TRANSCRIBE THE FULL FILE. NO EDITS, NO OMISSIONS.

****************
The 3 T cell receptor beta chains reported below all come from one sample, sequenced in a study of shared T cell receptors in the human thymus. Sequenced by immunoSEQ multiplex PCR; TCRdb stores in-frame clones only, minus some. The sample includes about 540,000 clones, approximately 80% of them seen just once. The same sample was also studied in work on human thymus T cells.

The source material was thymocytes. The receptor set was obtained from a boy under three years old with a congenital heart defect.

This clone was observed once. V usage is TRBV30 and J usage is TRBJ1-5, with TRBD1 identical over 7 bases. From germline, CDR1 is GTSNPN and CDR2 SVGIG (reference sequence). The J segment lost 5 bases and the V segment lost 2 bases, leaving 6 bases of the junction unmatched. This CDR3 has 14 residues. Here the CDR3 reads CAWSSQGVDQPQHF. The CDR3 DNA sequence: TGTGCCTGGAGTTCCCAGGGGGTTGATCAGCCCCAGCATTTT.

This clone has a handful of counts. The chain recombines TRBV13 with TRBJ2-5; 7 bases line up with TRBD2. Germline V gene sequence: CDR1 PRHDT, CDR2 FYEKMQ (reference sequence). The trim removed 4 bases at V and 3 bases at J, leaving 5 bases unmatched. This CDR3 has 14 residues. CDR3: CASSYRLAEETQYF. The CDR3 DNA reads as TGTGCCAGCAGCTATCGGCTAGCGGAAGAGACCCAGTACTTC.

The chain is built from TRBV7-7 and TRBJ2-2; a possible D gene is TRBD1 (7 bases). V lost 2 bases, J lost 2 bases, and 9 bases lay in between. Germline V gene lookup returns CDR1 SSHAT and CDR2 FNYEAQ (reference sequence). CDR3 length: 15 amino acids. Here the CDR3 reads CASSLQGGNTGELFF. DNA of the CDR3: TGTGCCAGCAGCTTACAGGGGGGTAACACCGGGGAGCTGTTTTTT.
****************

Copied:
The 3 T cell receptor beta chains reported below all come from one sample, sequenced in a study of shared T cell receptors in the human thymus. Sequenced by immunoSEQ multiplex PCR; TCRdb stores in-frame clones only, minus some. The sample includes about 540,000 clones, approximately 80% of them seen just once. The same sample was also studied in work on human thymus T cells.

The source material was thymocytes. The receptor set was obtained from a boy under three years old with a congenital heart defect.

This clone was observed once. V usage is TRBV30 and J usage is TRBJ1-5, with TRBD1 identical over 7 bases. From germline, CDR1 is GTSNPN and CDR2 SVGIG (reference sequence). The J segment lost 5 bases and the V segment lost 2 bases, leaving 6 bases of the junction unmatched. This CDR3 has 14 residues. Here the CDR3 reads CAWSSQGVDQPQHF. The CDR3 DNA sequence: TGTGCCTGGAGTTCCCAGGGGGTTGATCAGCCCCAGCATTTT.

This clone has a handful of counts. The chain recombines TRBV13 with TRBJ2-5; 7 bases line up with TRBD2. Germline V gene sequence: CDR1 PRHDT, CDR2 FYEKMQ (reference sequence). The trim removed 4 bases at V and 3 bases at J, leaving 5 bases unmatched. This CDR3 has 14 residues. CDR3: CASSYRLAEETQYF. The CDR3 DNA reads as TGTGCCAGCAGCTATCGGCTAGCGGAAGAGACCCAGTACTTC.

The chain is built from TRBV7-7 and TRBJ2-2; a possible D gene is TRBD1 (7 bases). V lost 2 bases, J lost 2 bases, and 9 bases lay in between. Germline V gene lookup returns CDR1 SSHAT and CDR2 FNYEAQ (reference sequence). CDR3 length: 15 amino acids. Here the CDR3 reads CASSLQGGNTGELFF. DNA of the CDR3: TGTGCCAGCAGCTTACAGGGGGGTAACACCGGGGAGCTGTTTTTT.